If current management practices in Llanganates continue, there would be no significant reduction in water for irrigation and human consumption, due to a minimal projected reduction in forest cover as a result of its inaccessibility. This slight reduction would not have a sizeable impact on the hydroelectric energy production either. However, tourism would suffer significant losses under the current management scheme, given that many visitors would stop going to the park due to the degradation of its ecosystems, especially the high Andean moorland, or ‘paramo’. If current conditions continue, the area of paramo in Llanganates used as livestock pasture would increase, as well as planted pastureland, with an associated increase in livestock. With this increase, disturbance of the paramo would triplicate, leading to an approximate 4% reduction in stored carbon, which would increase to a 14% reduction if the effect of the erosion caused by the livestock is included.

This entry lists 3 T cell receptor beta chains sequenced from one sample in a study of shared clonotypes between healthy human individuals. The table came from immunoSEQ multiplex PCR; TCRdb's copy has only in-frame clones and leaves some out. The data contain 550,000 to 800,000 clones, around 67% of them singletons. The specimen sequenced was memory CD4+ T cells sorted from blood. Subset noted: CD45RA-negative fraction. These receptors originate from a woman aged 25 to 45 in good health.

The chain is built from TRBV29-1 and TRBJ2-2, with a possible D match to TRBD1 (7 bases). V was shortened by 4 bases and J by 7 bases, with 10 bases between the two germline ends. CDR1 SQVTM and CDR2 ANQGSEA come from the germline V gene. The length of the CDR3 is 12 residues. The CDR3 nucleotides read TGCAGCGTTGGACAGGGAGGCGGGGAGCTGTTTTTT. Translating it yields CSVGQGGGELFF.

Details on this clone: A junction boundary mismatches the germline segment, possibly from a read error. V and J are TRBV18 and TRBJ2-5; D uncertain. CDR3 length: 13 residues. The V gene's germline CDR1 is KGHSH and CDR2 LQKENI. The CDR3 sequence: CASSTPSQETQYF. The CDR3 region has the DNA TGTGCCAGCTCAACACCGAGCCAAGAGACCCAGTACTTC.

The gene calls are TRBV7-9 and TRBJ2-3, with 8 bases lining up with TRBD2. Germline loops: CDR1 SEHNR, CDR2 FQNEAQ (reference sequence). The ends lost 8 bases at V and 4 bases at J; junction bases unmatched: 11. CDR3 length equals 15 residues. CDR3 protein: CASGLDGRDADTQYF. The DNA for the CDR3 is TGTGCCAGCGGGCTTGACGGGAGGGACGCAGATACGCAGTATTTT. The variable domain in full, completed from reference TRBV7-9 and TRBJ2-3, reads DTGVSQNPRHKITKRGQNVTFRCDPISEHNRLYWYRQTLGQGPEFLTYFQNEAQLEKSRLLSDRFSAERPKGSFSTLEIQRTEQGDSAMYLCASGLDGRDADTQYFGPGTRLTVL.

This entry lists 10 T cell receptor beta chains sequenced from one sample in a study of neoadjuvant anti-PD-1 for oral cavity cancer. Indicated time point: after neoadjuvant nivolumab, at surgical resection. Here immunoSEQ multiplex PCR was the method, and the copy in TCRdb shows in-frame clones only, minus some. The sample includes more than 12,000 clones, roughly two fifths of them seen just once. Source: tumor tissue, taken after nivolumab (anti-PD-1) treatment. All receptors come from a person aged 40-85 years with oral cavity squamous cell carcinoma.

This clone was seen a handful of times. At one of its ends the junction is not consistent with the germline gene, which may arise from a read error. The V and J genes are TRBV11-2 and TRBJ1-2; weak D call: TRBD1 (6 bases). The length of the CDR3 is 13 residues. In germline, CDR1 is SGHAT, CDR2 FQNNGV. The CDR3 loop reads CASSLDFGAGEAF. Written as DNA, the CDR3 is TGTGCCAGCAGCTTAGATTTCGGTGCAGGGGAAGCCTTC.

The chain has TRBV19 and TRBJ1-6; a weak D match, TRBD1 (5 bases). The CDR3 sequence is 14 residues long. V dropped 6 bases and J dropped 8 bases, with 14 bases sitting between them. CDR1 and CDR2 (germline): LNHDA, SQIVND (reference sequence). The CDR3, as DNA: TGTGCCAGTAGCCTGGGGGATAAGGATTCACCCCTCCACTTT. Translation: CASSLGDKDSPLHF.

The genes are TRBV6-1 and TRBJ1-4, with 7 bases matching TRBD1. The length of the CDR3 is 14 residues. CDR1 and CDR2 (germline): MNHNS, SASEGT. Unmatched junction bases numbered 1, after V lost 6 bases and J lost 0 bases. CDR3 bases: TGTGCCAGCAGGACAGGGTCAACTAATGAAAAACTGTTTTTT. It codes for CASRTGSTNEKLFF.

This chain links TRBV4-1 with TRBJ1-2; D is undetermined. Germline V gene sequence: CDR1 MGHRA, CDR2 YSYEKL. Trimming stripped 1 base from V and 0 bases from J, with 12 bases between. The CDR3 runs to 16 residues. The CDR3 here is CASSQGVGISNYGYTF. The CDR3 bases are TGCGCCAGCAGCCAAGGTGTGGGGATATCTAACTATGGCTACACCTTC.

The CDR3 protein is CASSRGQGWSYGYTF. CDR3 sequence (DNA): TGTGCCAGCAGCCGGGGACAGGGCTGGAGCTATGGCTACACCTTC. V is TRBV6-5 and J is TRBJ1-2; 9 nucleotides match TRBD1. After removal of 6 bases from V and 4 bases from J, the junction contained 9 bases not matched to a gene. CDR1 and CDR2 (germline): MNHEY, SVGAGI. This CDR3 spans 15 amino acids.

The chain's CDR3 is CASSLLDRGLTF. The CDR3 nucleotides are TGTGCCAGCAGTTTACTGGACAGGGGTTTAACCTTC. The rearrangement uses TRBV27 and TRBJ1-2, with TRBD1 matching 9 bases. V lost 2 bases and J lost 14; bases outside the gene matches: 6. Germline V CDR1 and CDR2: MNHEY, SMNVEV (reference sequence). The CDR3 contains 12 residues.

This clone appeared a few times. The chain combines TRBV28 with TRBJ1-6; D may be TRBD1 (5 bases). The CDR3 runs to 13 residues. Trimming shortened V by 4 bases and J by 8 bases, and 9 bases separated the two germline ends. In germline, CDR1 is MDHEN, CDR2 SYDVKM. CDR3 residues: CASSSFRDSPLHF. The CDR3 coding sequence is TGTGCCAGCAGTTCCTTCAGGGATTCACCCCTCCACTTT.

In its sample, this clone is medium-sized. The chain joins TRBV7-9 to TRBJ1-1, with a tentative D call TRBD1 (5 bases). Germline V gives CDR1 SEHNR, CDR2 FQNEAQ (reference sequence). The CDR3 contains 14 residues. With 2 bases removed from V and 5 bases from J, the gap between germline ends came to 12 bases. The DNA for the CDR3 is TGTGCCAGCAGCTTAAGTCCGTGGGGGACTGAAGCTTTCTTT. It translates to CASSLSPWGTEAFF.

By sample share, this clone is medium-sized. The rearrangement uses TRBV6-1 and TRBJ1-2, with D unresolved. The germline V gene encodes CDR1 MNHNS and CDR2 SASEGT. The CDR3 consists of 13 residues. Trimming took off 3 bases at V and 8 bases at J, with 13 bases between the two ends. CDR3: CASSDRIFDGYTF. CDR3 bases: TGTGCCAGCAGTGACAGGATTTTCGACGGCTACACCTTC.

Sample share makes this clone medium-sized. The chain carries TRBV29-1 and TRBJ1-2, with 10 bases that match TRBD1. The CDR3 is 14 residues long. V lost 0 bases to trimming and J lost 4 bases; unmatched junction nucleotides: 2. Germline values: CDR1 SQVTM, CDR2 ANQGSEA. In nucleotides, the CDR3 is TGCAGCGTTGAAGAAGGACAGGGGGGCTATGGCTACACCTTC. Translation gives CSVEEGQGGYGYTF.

Priority setting of ecosystem services in Argentina, Bolivia and Peru
Priority ecosystem services were chosen at the remaining sites, with positive experiences registered at all. Given the future scenario of a protected area at the Buenos Aires Plateau, in Argentinean Patagonia, six services were prioritised, of which, the only one to decline would be the production of sheep’s wool given that livestock would no longer be permitted within the protected area. On the other hand, services such as water, erosion control, cultural value, genetic reservoir, tourism and recreation would increase due to a greater level of protection of the site.
Given the size of the area of the High Andean and Puna Lagoons of Catamarca, the priority setting exercise was limited to the sites of El Peñón and Laguna Grande. Under a scenario of current levels of exploitation, all priority services (fibres, energy, water courses, water quality) would suffer large decreases with the exception of tourism, which would increase, in line with current observations.